Reaching this "optimal" speed is also dependent on having access to a clear and reliable data feed. This is easily established when working under lab conditions, but is likely to prove more difficult to replicate in the real world, where interference like cell phone signals, television, and other electronic emissions may all have a detrimental effect.
This last point was made by Malware Intelligence Team lead and Malware Unpacked scribe Adam Kujawa, who also speculated that infection (in order to allow the signals to be sent and received) could not be carried out entirely without contact:
"While I personally don’t think remote infection would be possible using this method, if an attacker were to use something like an infected USB that was plugged into an airgapped system, it could automatically install the malware and begin sending or receiving data."
"Nonetheless, it’s pretty interesting," Kujawa writes.
All of this suggests that, as far as infection methods go, there are far more efficient ways to infect or hack another machine. It’s for this reason Hanspach says that your "average" computer user doesn’t necessarily need to worry about the "airgap" problem—even if he or she has personally sensitive material, like private files or banking details, saved on their computer. A bit like crossing a busy road and worrying about being hit by lightning, there are far more imminent threats around.
"As an average user, you’re likely to be connected to the Internet and other networks on a regular basis," Hanspach says. "You’re more vulnerable to these other attacks—most likely over the Internet—than you are to the kind of acoustical attacks that we’re working on. It’s more of an issue for those working in high security."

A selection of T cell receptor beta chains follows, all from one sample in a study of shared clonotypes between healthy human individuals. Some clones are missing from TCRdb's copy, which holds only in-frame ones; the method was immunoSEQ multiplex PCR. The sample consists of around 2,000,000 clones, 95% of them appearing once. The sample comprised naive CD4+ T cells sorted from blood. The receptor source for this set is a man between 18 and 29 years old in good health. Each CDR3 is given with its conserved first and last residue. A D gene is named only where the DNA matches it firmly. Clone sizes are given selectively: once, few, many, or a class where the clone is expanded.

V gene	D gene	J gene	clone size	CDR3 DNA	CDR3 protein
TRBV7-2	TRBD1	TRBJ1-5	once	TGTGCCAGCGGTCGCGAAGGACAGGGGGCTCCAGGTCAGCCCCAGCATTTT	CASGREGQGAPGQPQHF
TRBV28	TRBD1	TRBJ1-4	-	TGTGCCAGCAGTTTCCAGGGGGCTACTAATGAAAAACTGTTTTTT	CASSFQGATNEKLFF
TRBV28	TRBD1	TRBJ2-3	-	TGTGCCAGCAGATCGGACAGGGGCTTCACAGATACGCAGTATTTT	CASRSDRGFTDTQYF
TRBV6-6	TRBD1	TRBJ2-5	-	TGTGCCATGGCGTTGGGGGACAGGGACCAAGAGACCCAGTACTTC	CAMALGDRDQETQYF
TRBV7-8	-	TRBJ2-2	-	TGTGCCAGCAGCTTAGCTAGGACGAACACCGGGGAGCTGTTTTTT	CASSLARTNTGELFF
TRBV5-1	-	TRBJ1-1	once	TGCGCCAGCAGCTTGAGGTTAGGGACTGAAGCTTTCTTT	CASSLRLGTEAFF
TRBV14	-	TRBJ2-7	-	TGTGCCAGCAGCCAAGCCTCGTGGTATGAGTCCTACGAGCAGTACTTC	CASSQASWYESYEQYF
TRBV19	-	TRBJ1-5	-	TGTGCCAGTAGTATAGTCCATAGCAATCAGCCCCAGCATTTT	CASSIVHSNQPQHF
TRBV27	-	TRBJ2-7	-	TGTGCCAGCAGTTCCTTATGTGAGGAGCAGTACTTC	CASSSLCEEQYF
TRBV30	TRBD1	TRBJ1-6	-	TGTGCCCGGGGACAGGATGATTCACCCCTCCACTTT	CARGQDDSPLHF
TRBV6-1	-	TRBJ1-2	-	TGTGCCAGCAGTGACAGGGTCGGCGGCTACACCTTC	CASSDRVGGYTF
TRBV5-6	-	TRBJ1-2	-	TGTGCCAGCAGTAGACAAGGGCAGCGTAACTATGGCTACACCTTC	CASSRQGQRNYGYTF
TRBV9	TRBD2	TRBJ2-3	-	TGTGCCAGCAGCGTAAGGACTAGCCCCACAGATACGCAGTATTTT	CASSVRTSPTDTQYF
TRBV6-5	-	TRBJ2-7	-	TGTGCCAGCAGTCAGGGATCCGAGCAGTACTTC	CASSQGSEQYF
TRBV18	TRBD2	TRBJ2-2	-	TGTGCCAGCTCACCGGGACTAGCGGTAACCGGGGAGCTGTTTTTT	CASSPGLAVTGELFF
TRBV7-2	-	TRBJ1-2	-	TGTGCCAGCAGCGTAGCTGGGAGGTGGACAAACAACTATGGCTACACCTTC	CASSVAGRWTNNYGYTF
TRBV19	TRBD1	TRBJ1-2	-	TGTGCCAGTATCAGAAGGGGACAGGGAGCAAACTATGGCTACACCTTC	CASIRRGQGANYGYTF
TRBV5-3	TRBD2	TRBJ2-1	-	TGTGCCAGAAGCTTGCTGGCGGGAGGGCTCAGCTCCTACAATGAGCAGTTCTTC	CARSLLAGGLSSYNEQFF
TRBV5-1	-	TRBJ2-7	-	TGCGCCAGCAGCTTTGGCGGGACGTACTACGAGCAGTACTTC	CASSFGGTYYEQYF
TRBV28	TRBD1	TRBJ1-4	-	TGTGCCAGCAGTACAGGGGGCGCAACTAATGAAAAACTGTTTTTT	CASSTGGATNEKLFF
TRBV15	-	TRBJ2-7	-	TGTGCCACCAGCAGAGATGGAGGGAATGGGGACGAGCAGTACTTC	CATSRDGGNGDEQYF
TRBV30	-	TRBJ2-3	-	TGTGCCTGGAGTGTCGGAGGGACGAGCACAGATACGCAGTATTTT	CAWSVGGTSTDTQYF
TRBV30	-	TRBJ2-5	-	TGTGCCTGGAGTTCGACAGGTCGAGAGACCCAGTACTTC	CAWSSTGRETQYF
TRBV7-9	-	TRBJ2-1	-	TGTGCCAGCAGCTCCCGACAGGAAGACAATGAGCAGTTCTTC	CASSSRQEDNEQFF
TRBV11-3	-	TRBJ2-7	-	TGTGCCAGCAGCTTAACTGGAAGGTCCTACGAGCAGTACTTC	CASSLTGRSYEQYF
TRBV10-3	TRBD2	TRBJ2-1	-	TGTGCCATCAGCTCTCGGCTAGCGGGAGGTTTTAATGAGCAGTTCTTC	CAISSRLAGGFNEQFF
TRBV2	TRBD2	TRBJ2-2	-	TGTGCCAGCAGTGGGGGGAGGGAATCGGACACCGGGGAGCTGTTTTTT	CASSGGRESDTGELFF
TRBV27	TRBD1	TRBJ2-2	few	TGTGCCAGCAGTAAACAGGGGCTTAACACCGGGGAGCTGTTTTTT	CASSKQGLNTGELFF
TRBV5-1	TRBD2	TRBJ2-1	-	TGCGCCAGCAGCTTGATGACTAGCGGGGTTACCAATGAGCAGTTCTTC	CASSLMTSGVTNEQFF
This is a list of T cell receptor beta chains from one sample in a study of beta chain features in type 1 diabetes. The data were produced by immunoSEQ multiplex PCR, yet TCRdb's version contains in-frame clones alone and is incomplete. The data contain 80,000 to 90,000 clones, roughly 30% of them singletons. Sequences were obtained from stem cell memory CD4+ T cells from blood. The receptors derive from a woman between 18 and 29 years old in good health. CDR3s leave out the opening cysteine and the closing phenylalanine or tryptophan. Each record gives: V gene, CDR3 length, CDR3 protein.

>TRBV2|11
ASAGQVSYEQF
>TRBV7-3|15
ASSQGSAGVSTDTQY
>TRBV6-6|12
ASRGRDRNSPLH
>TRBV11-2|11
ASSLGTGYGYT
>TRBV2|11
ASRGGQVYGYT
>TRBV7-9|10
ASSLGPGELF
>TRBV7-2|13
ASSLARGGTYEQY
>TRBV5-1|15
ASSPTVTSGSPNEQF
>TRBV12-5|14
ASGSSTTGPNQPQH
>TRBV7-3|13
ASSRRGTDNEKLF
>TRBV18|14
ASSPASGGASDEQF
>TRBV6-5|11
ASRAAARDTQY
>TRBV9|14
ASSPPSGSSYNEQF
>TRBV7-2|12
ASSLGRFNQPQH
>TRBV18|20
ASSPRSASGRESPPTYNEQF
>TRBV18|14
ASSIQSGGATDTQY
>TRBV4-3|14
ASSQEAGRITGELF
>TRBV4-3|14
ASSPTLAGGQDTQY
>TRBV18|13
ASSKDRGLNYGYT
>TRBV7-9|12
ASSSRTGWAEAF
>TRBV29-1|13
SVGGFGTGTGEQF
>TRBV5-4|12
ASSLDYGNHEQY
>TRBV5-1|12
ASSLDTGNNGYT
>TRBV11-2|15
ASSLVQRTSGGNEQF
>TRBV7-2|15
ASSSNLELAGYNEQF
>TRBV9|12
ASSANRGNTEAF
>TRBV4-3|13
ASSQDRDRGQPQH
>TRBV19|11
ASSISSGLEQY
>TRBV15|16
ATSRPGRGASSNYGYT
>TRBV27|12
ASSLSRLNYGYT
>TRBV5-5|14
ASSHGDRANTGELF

It is in this area that Hanspach and Goetz focus their research—and where they have had the most feedback regarding their discovery. "Prior to our work I think it would be fair to say that there was not much awareness of the possibility of these attacks," Hanspach says.
"People working in security are understandably on the lookout for problems like this which could result in theft—since they represent remaining threats in high security systems," Hanspach says. "People need to be aware of these attack patterns because if, for example, you have a laptop that contains highly valuable information, you should not assume that the data cannot be stolen just because the computer is not connected to any existing networks. It’s all about creating a more secure system for high security applications."
As to what concerned parties can do about the problem, Hanspach and Goetz have a few suggestions. "The most obvious solution would be to deactivate your audio devices, although you don’t have to do this," Hanspach says. "Instead you could carry out audio filtering—to filter out parts of the signals that do not register to the human ear, so that this sort of communication no longer becomes possible."
"These are the solutions we reported in our paper, although I am sure that far more countermeasures will be presented in the future."